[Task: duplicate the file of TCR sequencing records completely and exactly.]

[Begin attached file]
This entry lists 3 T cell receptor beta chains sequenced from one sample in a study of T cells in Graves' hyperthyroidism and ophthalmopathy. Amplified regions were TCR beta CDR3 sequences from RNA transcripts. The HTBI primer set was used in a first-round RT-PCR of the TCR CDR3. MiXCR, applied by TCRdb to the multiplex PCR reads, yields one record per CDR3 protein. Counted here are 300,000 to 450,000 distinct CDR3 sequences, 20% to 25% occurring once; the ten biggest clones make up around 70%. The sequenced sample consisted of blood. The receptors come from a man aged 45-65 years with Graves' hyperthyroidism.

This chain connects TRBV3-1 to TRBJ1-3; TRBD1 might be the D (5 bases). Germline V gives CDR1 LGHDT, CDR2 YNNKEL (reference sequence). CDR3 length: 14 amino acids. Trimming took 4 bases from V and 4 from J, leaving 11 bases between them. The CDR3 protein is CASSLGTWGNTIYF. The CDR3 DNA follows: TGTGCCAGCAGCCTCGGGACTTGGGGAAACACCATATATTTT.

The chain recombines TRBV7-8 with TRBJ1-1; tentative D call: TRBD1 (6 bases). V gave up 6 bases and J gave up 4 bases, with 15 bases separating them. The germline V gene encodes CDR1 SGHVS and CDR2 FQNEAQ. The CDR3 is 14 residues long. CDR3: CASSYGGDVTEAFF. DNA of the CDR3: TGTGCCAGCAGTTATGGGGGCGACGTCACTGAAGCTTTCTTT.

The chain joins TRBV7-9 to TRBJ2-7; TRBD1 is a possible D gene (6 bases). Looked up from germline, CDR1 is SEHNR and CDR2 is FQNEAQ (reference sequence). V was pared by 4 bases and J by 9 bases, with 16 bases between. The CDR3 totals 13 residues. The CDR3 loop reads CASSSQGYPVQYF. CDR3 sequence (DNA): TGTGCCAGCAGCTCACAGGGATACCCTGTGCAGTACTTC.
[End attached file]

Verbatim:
This entry lists 3 T cell receptor beta chains sequenced from one sample in a study of T cells in Graves' hyperthyroidism and ophthalmopathy. Amplified regions were TCR beta CDR3 sequences from RNA transcripts. The HTBI primer set was used in a first-round RT-PCR of the TCR CDR3. MiXCR, applied by TCRdb to the multiplex PCR reads, yields one record per CDR3 protein. Counted here are 300,000 to 450,000 distinct CDR3 sequences, 20% to 25% occurring once; the ten biggest clones make up around 70%. The sequenced sample consisted of blood. The receptors come from a man aged 45-65 years with Graves' hyperthyroidism.

This chain connects TRBV3-1 to TRBJ1-3; TRBD1 might be the D (5 bases). Germline V gives CDR1 LGHDT, CDR2 YNNKEL (reference sequence). CDR3 length: 14 amino acids. Trimming took 4 bases from V and 4 from J, leaving 11 bases between them. The CDR3 protein is CASSLGTWGNTIYF. The CDR3 DNA follows: TGTGCCAGCAGCCTCGGGACTTGGGGAAACACCATATATTTT.

The chain recombines TRBV7-8 with TRBJ1-1; tentative D call: TRBD1 (6 bases). V gave up 6 bases and J gave up 4 bases, with 15 bases separating them. The germline V gene encodes CDR1 SGHVS and CDR2 FQNEAQ. The CDR3 is 14 residues long. CDR3: CASSYGGDVTEAFF. DNA of the CDR3: TGTGCCAGCAGTTATGGGGGCGACGTCACTGAAGCTTTCTTT.

The chain joins TRBV7-9 to TRBJ2-7; TRBD1 is a possible D gene (6 bases). Looked up from germline, CDR1 is SEHNR and CDR2 is FQNEAQ (reference sequence). V was pared by 4 bases and J by 9 bases, with 16 bases between. The CDR3 totals 13 residues. The CDR3 loop reads CASSSQGYPVQYF. CDR3 sequence (DNA): TGTGCCAGCAGCTCACAGGGATACCCTGTGCAGTACTTC.